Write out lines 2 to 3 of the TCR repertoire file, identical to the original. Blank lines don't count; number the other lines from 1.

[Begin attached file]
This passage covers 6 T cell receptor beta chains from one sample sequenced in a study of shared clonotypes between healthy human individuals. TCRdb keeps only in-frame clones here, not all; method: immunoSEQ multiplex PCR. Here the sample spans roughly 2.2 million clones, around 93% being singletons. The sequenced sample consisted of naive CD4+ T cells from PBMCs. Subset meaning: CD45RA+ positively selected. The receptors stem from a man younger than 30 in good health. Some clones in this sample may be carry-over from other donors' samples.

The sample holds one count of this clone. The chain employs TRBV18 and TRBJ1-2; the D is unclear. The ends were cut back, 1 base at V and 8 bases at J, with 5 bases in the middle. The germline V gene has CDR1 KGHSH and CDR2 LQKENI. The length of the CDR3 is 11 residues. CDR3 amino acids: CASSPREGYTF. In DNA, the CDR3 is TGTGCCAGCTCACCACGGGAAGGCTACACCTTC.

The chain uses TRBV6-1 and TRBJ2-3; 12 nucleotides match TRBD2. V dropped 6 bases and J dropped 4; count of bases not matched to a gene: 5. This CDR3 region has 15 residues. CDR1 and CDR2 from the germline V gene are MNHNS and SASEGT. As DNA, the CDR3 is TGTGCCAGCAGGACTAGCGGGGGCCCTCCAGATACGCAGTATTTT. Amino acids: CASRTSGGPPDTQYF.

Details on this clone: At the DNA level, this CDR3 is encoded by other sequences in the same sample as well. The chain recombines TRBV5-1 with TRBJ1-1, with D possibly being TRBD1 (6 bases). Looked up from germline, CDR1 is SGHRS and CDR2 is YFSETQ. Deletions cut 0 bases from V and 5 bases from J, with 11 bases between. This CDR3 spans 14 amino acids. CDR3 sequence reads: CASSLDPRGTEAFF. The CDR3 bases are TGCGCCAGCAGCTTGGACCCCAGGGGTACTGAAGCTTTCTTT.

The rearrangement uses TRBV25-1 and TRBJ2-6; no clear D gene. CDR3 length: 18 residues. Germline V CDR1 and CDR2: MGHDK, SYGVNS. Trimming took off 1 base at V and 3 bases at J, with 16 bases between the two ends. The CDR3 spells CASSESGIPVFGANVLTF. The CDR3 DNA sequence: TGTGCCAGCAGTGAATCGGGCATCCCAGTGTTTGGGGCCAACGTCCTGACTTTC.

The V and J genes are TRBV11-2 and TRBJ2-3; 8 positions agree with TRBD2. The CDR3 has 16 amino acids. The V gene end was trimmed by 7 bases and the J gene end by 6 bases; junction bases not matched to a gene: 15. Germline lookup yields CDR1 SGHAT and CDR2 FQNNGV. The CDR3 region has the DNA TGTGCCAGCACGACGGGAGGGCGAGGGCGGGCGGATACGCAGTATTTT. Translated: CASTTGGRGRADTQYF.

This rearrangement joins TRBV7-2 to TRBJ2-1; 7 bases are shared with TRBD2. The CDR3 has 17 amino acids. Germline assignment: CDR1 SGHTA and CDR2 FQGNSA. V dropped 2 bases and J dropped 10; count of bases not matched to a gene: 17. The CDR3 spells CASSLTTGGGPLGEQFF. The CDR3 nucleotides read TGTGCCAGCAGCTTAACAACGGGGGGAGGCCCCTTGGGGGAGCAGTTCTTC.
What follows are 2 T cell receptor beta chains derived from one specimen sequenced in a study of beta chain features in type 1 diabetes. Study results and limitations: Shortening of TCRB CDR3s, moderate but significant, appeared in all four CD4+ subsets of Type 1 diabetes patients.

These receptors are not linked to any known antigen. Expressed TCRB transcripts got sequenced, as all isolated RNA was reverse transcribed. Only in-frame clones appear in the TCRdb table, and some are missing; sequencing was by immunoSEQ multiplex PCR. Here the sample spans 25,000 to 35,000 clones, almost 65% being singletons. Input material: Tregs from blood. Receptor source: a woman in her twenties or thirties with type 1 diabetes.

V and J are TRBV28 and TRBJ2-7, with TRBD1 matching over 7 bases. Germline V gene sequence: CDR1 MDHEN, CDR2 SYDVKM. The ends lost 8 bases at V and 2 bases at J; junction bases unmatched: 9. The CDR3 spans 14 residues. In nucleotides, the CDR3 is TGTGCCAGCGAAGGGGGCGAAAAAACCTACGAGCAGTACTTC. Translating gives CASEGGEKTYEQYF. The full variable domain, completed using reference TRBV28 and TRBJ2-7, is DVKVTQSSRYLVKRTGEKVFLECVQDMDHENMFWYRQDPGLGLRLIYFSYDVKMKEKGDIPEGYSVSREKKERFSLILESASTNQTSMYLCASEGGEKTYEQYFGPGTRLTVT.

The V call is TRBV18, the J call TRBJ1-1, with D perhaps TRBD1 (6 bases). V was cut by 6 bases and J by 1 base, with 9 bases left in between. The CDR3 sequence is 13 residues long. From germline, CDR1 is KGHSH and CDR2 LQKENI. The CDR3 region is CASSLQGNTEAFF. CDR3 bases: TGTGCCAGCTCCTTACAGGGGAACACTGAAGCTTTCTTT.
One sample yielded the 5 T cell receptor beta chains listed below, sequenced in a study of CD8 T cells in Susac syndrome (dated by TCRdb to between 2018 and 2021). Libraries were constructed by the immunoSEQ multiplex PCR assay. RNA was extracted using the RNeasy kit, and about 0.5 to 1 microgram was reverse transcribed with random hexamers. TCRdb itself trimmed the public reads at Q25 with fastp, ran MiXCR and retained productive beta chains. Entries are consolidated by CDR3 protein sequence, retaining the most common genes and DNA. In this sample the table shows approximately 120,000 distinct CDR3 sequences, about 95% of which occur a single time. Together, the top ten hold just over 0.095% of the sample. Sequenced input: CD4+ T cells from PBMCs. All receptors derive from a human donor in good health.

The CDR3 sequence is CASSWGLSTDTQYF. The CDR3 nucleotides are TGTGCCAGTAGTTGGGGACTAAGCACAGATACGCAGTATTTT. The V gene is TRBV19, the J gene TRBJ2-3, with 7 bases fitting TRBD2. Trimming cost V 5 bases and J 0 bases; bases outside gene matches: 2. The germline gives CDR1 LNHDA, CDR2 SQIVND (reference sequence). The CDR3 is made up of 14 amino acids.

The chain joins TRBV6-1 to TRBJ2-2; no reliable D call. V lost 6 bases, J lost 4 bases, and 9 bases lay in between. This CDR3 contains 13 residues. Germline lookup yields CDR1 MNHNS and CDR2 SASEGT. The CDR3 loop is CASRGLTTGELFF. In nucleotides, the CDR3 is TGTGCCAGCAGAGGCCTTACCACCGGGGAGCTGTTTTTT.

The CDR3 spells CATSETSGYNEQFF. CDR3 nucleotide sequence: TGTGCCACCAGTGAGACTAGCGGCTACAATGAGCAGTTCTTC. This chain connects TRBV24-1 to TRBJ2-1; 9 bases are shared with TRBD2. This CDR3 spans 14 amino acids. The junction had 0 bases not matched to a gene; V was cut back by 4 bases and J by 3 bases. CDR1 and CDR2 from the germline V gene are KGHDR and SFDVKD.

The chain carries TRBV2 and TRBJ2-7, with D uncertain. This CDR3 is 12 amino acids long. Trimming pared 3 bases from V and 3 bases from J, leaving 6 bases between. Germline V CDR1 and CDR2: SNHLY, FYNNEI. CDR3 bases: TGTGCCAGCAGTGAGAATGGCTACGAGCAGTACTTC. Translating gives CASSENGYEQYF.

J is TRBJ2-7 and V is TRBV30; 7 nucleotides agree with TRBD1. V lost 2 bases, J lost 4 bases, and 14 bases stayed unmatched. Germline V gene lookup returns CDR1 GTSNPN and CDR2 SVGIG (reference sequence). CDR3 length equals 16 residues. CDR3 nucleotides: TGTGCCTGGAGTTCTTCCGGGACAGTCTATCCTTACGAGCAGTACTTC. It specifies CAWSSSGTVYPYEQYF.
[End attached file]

The sample holds one count of this clone. The chain employs TRBV18 and TRBJ1-2; the D is unclear. The ends were cut back, 1 base at V and 8 bases at J, with 5 bases in the middle. The germline V gene has CDR1 KGHSH and CDR2 LQKENI. The length of the CDR3 is 11 residues. CDR3 amino acids: CASSPREGYTF. In DNA, the CDR3 is TGTGCCAGCTCACCACGGGAAGGCTACACCTTC.

The chain uses TRBV6-1 and TRBJ2-3; 12 nucleotides match TRBD2. V dropped 6 bases and J dropped 4; count of bases not matched to a gene: 5. This CDR3 region has 15 residues. CDR1 and CDR2 from the germline V gene are MNHNS and SASEGT. As DNA, the CDR3 is TGTGCCAGCAGGACTAGCGGGGGCCCTCCAGATACGCAGTATTTT. Amino acids: CASRTSGGPPDTQYF.